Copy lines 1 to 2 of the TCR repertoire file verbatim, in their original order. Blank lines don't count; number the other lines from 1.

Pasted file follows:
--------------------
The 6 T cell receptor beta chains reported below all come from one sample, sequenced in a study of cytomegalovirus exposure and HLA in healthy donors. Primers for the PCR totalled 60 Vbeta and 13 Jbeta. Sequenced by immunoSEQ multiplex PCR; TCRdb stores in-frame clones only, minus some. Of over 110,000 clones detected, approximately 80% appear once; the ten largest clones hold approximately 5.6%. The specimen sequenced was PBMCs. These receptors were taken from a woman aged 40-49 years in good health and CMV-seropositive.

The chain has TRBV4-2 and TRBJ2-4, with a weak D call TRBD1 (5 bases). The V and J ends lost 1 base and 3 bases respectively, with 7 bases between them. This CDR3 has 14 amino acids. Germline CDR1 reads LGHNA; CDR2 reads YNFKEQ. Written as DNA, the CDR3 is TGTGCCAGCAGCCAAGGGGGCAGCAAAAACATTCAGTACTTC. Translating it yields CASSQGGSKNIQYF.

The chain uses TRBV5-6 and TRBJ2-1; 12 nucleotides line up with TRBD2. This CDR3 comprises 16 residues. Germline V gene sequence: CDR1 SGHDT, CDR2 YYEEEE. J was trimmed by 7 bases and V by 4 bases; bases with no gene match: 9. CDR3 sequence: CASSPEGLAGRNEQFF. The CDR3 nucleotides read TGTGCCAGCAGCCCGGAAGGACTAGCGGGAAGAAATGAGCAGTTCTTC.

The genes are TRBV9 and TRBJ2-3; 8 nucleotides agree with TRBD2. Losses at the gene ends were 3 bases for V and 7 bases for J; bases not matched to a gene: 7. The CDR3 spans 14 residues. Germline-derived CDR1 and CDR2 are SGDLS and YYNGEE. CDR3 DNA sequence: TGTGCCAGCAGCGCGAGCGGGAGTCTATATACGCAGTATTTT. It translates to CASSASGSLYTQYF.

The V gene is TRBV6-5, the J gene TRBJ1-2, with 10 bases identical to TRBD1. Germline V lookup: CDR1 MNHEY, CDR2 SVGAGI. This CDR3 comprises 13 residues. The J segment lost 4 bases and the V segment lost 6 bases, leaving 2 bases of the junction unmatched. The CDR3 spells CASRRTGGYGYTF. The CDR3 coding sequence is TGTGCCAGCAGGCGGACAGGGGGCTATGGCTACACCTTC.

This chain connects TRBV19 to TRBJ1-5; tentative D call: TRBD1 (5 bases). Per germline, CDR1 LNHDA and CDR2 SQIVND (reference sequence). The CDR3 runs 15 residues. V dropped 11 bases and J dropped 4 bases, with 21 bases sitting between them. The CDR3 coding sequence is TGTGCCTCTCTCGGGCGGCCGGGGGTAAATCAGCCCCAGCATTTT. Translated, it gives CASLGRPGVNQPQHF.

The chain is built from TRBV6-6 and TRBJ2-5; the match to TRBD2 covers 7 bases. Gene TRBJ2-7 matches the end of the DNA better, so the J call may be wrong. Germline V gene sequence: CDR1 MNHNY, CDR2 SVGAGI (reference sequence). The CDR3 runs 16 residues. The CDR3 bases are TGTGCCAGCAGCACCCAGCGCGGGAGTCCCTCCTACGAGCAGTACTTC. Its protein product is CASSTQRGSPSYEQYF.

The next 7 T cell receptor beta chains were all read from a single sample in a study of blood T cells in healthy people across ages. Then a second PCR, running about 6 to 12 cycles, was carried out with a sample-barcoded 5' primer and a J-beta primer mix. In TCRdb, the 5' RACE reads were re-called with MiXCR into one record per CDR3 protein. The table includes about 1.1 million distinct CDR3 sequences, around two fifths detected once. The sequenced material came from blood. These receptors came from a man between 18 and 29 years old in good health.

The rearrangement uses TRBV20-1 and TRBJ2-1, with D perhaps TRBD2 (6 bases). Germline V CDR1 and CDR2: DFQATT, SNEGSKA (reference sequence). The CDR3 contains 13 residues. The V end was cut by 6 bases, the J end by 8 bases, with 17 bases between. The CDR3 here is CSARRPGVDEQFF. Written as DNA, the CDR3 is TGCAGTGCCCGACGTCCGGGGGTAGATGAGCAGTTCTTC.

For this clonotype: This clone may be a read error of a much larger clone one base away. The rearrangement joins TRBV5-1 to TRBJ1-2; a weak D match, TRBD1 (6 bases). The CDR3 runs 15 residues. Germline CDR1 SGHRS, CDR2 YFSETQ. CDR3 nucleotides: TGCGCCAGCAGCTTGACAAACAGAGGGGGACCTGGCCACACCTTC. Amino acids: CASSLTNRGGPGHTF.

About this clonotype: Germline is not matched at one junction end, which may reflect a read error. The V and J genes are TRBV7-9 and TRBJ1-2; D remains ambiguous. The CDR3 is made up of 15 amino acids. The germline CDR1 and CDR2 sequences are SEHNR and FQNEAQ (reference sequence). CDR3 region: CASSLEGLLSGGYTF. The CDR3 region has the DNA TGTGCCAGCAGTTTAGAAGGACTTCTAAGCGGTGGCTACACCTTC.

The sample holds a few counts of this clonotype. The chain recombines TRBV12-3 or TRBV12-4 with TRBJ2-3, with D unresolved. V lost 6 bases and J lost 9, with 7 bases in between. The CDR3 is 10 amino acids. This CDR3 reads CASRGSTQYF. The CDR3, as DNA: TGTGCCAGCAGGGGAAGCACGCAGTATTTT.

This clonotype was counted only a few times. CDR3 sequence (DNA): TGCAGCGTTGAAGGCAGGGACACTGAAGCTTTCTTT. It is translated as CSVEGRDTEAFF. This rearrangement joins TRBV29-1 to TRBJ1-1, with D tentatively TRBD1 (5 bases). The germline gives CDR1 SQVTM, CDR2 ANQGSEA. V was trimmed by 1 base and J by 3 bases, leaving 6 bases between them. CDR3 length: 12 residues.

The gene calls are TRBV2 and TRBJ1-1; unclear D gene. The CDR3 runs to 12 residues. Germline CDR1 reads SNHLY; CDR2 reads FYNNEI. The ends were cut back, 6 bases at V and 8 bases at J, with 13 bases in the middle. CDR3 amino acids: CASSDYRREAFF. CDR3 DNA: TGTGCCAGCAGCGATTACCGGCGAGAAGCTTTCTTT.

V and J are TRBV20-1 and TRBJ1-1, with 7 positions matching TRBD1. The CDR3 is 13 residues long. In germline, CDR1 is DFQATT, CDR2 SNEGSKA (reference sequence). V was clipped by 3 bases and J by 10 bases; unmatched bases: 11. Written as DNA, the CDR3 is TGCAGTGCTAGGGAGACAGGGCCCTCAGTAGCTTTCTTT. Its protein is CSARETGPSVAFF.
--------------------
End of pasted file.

The 6 T cell receptor beta chains reported below all come from one sample, sequenced in a study of cytomegalovirus exposure and HLA in healthy donors. Primers for the PCR totalled 60 Vbeta and 13 Jbeta. Sequenced by immunoSEQ multiplex PCR; TCRdb stores in-frame clones only, minus some. Of over 110,000 clones detected, approximately 80% appear once; the ten largest clones hold approximately 5.6%. The specimen sequenced was PBMCs. These receptors were taken from a woman aged 40-49 years in good health and CMV-seropositive.

The chain has TRBV4-2 and TRBJ2-4, with a weak D call TRBD1 (5 bases). The V and J ends lost 1 base and 3 bases respectively, with 7 bases between them. This CDR3 has 14 amino acids. Germline CDR1 reads LGHNA; CDR2 reads YNFKEQ. Written as DNA, the CDR3 is TGTGCCAGCAGCCAAGGGGGCAGCAAAAACATTCAGTACTTC. Translating it yields CASSQGGSKNIQYF.